Hong Kong director Wong Kar-wai's long-awaited martial arts epic, The Grandmaster, finally hit the big screen in the city last night after nearly a decade in the making.
The film's leading lady, Zhang Ziyi, said she hoped to see an extended version released in future in order to do justice to the crew's hard work.
At the premiere in Tsim Sha Tsui, Wong was joined by leading man Tony Leung Chiu-wai, who plays Ip Man, grandmaster of the wing chun school of martial arts and teacher of kung fu legend Bruce Lee.
Also present were mainland star Zhang and Taiwanese actor Chang Chen, both cast as top exponents of martial arts.
Wong has called the HK$300 million epic a tale about the martial arts world during the era of the first Republic of China.
THE ROAD TO THE GRANDMASTERS - the film's making-of documentary (in Chinese only)
Zhang, speaking exclusively to the South China Morning Post prior to the premiere, said the filming had taken three years to complete and at least half of her performances had ended up on the floor of the editing room.
"Each frame was carefully selected by the director, but we still have an abundant amount [of footage] that didn't make it to the final cut," the svelte 33-year-old actress said.
She said mainland director Zhang Yimou, who has watched the film, hoped another version would be released that included the extra footage.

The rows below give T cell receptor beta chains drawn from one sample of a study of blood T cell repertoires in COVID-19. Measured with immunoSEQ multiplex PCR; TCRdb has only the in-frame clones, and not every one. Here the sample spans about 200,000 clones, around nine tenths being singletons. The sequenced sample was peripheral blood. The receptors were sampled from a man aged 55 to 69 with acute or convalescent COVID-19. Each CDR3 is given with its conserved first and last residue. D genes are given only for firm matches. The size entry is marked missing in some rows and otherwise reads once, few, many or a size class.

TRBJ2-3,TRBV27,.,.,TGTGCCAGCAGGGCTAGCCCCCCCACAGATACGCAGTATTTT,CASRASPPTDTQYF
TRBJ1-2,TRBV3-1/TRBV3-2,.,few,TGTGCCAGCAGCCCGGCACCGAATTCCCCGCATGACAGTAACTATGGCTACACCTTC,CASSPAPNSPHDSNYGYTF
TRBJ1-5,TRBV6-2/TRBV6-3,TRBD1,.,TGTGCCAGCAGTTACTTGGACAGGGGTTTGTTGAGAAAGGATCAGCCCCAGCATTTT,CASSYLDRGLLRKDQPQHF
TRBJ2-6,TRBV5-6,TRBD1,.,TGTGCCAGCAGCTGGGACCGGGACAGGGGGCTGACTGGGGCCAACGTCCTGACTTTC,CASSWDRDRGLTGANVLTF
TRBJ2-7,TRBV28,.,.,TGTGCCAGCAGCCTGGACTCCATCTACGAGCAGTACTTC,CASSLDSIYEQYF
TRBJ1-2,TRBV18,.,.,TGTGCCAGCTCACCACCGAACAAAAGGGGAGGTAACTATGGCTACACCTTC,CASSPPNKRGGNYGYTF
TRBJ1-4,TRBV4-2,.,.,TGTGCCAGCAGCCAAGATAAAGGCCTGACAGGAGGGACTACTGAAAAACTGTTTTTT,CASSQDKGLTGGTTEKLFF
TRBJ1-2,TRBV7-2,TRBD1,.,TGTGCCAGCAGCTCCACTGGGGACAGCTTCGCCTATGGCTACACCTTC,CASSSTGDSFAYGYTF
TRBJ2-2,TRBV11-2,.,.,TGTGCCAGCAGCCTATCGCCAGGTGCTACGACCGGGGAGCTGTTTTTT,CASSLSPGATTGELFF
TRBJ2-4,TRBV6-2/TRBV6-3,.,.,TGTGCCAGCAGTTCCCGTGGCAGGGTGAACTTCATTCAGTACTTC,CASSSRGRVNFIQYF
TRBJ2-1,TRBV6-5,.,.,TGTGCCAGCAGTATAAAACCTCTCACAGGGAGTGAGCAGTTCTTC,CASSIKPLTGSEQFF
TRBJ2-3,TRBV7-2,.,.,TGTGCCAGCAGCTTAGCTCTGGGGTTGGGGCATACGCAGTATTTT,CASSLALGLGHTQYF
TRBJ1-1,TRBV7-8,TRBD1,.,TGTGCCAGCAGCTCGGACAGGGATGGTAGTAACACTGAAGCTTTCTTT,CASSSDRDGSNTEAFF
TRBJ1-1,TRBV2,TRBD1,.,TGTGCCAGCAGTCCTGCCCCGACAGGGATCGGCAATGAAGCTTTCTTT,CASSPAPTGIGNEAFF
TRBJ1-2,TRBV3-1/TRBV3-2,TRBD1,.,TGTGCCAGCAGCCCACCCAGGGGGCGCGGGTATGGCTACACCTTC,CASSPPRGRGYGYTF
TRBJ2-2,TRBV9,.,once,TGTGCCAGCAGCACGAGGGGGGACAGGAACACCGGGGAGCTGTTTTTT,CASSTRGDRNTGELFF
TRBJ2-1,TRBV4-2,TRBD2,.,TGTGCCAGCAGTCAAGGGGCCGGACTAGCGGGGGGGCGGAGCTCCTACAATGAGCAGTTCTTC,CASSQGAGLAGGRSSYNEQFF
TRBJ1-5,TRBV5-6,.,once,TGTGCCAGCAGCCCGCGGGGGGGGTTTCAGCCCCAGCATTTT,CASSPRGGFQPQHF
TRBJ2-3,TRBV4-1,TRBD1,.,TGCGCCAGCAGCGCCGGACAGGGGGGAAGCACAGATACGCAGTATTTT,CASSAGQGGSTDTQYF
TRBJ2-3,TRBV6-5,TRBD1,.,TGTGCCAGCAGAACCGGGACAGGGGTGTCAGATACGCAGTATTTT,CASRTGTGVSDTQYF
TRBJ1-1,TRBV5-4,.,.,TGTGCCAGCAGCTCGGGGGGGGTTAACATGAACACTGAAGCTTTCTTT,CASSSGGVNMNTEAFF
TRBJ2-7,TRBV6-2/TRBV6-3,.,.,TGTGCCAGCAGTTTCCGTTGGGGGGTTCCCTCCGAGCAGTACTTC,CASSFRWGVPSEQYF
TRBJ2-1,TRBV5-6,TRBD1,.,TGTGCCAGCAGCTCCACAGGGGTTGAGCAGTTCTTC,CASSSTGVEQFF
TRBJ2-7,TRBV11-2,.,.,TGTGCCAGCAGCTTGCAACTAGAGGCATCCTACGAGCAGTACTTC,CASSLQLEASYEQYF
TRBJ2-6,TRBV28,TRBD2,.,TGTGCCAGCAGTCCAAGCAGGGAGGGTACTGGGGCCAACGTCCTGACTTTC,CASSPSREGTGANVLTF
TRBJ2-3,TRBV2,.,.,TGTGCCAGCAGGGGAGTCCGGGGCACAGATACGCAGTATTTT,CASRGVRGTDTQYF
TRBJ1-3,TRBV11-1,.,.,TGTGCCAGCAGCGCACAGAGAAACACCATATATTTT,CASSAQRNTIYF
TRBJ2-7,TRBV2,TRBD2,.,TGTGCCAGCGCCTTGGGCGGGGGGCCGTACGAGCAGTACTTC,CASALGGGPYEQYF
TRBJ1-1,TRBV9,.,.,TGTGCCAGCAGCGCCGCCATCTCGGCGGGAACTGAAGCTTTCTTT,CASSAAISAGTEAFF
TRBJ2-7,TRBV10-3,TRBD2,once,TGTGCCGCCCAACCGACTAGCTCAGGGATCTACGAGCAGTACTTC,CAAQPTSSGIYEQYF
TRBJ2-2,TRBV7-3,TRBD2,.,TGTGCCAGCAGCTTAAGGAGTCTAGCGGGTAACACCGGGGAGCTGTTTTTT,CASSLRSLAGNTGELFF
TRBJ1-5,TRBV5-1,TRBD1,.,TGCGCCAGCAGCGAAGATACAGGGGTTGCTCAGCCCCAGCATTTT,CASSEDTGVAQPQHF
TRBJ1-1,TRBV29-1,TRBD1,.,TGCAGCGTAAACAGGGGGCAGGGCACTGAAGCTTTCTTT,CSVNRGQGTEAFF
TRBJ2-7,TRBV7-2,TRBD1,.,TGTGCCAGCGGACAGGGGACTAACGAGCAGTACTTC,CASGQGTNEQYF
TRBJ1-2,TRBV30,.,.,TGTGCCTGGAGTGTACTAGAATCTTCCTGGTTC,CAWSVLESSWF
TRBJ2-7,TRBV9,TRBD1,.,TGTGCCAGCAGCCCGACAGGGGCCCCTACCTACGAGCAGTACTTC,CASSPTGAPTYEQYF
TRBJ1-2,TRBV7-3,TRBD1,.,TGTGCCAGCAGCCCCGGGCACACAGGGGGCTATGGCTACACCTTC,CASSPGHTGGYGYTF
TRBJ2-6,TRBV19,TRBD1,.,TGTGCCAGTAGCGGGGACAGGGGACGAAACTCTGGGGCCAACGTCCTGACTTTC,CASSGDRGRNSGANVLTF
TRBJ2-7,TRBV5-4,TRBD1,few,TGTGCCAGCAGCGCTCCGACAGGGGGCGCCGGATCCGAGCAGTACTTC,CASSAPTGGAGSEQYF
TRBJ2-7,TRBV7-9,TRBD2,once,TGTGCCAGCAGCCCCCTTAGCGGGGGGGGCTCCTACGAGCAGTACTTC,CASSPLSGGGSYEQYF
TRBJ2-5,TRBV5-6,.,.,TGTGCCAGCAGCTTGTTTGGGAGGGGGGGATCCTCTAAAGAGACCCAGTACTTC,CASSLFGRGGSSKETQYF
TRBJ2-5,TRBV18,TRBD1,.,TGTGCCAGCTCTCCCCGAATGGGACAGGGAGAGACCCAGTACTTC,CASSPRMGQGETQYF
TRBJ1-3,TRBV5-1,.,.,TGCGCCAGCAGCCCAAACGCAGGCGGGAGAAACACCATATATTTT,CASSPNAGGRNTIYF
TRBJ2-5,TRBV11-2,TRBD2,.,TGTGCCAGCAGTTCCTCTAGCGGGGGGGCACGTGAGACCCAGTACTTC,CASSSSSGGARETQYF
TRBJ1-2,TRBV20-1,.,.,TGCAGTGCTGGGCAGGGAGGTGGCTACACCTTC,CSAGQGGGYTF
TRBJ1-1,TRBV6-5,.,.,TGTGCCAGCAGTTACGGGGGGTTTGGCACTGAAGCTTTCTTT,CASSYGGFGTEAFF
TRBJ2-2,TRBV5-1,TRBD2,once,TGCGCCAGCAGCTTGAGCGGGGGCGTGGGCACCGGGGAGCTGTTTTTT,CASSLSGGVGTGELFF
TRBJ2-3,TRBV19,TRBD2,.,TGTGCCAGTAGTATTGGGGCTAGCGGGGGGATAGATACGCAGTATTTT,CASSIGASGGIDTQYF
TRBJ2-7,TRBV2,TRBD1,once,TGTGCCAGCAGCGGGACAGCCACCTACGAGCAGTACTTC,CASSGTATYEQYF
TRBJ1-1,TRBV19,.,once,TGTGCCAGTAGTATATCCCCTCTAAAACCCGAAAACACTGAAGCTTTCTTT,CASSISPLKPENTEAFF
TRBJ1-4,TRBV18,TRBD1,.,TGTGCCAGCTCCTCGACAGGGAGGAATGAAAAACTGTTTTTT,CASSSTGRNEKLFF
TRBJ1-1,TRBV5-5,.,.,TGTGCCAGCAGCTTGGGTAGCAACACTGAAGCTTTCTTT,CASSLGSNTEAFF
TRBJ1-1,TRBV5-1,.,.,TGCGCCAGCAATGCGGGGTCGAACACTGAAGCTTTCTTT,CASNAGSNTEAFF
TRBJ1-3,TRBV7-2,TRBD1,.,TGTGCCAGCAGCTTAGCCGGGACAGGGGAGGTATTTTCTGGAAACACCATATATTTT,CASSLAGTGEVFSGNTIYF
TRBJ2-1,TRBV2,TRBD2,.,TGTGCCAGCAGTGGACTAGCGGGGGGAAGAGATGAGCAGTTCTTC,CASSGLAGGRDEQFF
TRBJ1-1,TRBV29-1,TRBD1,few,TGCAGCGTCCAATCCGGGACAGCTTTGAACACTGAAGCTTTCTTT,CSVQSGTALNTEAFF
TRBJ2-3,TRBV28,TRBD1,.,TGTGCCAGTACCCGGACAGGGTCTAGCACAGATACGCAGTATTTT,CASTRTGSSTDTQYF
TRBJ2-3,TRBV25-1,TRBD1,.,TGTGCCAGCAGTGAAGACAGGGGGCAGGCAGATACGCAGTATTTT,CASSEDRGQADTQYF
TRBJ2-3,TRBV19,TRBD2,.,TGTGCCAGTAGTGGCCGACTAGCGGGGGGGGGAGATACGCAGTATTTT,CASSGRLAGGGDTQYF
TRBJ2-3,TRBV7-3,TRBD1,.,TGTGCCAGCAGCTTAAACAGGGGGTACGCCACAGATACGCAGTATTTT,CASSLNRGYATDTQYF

"A lot of fighting scenes didn't make it to the film. It's a pity. We had injured ourselves a lot, you know … I feel really sad." The filming had led to a relapse of her old injuries, she said.
It was earlier reported that Leung broke his arm twice and rested in bed for five days after shooting a fight scene in the rain for 30 nights. Chang, however, has become a master in real life, winning a martial arts competition last year.
Asked if the 130-minute film should be split into two to make a longer version, Zhang gave her thumbs up. "It will definitely be a great film. Everyone please give [Wong] some encouragement," she said.
Even before its release, the film has received a lot of attention over the years as Wong commands a huge global following for his unique auteur film language. He was best director at the Cannes Film Festival for the 1997 gay drama, Happy Together.
The Grandmaster had been slated to open on both sides of the border last month, but post-production ended only just before Sunday, when the film held its world premiere in Beijing. It was released across the mainland yesterday, followed by Hong Kong cinemas tomorrow.
A full-length interview with Zhang will be in this week's Sunday Review